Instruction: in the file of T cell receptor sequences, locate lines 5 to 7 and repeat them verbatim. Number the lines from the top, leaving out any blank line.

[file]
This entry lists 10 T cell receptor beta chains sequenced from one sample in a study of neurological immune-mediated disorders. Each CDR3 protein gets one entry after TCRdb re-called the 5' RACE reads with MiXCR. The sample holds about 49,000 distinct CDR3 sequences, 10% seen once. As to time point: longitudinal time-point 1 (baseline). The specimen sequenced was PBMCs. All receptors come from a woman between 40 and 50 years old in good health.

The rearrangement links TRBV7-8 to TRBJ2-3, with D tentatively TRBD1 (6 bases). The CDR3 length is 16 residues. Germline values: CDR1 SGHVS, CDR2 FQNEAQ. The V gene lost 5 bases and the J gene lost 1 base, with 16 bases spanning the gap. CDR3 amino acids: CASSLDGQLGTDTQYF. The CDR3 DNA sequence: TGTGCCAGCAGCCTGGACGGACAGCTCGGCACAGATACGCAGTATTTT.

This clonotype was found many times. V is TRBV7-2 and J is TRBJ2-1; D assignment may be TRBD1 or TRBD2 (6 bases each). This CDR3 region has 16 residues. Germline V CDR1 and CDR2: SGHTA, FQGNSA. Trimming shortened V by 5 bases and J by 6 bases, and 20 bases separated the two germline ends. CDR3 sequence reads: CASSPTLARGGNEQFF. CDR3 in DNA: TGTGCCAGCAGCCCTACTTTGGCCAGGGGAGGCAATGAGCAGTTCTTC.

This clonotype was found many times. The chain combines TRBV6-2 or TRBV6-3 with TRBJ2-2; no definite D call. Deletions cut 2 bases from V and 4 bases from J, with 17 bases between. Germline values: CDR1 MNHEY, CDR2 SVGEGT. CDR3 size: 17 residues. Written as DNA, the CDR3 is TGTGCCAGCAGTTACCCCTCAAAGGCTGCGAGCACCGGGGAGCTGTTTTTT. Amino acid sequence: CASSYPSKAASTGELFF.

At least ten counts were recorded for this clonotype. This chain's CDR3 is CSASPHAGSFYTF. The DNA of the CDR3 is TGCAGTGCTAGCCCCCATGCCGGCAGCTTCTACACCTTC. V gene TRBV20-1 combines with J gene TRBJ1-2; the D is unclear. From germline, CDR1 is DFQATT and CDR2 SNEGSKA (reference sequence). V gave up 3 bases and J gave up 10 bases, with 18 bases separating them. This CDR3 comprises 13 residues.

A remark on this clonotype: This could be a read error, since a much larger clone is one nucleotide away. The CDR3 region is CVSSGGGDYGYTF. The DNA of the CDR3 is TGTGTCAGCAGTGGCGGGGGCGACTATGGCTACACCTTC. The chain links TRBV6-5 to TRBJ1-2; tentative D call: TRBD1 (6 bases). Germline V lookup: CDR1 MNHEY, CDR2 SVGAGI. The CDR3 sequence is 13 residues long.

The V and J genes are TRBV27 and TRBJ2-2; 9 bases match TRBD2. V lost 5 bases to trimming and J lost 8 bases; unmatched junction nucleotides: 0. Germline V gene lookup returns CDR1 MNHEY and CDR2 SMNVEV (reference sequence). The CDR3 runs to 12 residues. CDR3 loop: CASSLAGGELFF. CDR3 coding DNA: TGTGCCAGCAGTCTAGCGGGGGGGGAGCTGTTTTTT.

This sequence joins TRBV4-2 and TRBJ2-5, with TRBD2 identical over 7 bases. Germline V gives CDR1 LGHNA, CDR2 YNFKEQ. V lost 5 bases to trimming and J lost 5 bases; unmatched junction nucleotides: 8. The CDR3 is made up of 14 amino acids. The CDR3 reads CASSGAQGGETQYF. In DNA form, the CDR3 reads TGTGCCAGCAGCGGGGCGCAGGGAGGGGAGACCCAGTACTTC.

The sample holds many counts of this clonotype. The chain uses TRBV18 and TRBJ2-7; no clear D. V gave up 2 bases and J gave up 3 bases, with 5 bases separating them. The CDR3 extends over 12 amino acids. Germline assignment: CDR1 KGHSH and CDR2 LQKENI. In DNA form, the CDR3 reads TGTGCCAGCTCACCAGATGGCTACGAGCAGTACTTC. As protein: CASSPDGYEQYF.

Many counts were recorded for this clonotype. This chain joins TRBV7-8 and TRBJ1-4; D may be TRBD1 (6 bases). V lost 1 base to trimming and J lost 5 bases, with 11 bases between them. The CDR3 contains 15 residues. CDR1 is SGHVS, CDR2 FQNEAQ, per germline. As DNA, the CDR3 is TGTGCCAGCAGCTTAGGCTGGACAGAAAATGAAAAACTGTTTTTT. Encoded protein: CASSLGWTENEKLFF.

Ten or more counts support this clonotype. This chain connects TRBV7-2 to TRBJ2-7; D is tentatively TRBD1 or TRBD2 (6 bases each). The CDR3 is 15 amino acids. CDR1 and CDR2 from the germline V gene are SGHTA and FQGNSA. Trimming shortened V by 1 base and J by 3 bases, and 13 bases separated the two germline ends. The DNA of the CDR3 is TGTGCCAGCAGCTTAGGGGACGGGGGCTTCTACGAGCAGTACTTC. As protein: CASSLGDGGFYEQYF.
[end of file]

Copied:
At least ten counts were recorded for this clonotype. This chain's CDR3 is CSASPHAGSFYTF. The DNA of the CDR3 is TGCAGTGCTAGCCCCCATGCCGGCAGCTTCTACACCTTC. V gene TRBV20-1 combines with J gene TRBJ1-2; the D is unclear. From germline, CDR1 is DFQATT and CDR2 SNEGSKA (reference sequence). V gave up 3 bases and J gave up 10 bases, with 18 bases separating them. This CDR3 comprises 13 residues.

A remark on this clonotype: This could be a read error, since a much larger clone is one nucleotide away. The CDR3 region is CVSSGGGDYGYTF. The DNA of the CDR3 is TGTGTCAGCAGTGGCGGGGGCGACTATGGCTACACCTTC. The chain links TRBV6-5 to TRBJ1-2; tentative D call: TRBD1 (6 bases). Germline V lookup: CDR1 MNHEY, CDR2 SVGAGI. The CDR3 sequence is 13 residues long.

The V and J genes are TRBV27 and TRBJ2-2; 9 bases match TRBD2. V lost 5 bases to trimming and J lost 8 bases; unmatched junction nucleotides: 0. Germline V gene lookup returns CDR1 MNHEY and CDR2 SMNVEV (reference sequence). The CDR3 runs to 12 residues. CDR3 loop: CASSLAGGELFF. CDR3 coding DNA: TGTGCCAGCAGTCTAGCGGGGGGGGAGCTGTTTTTT.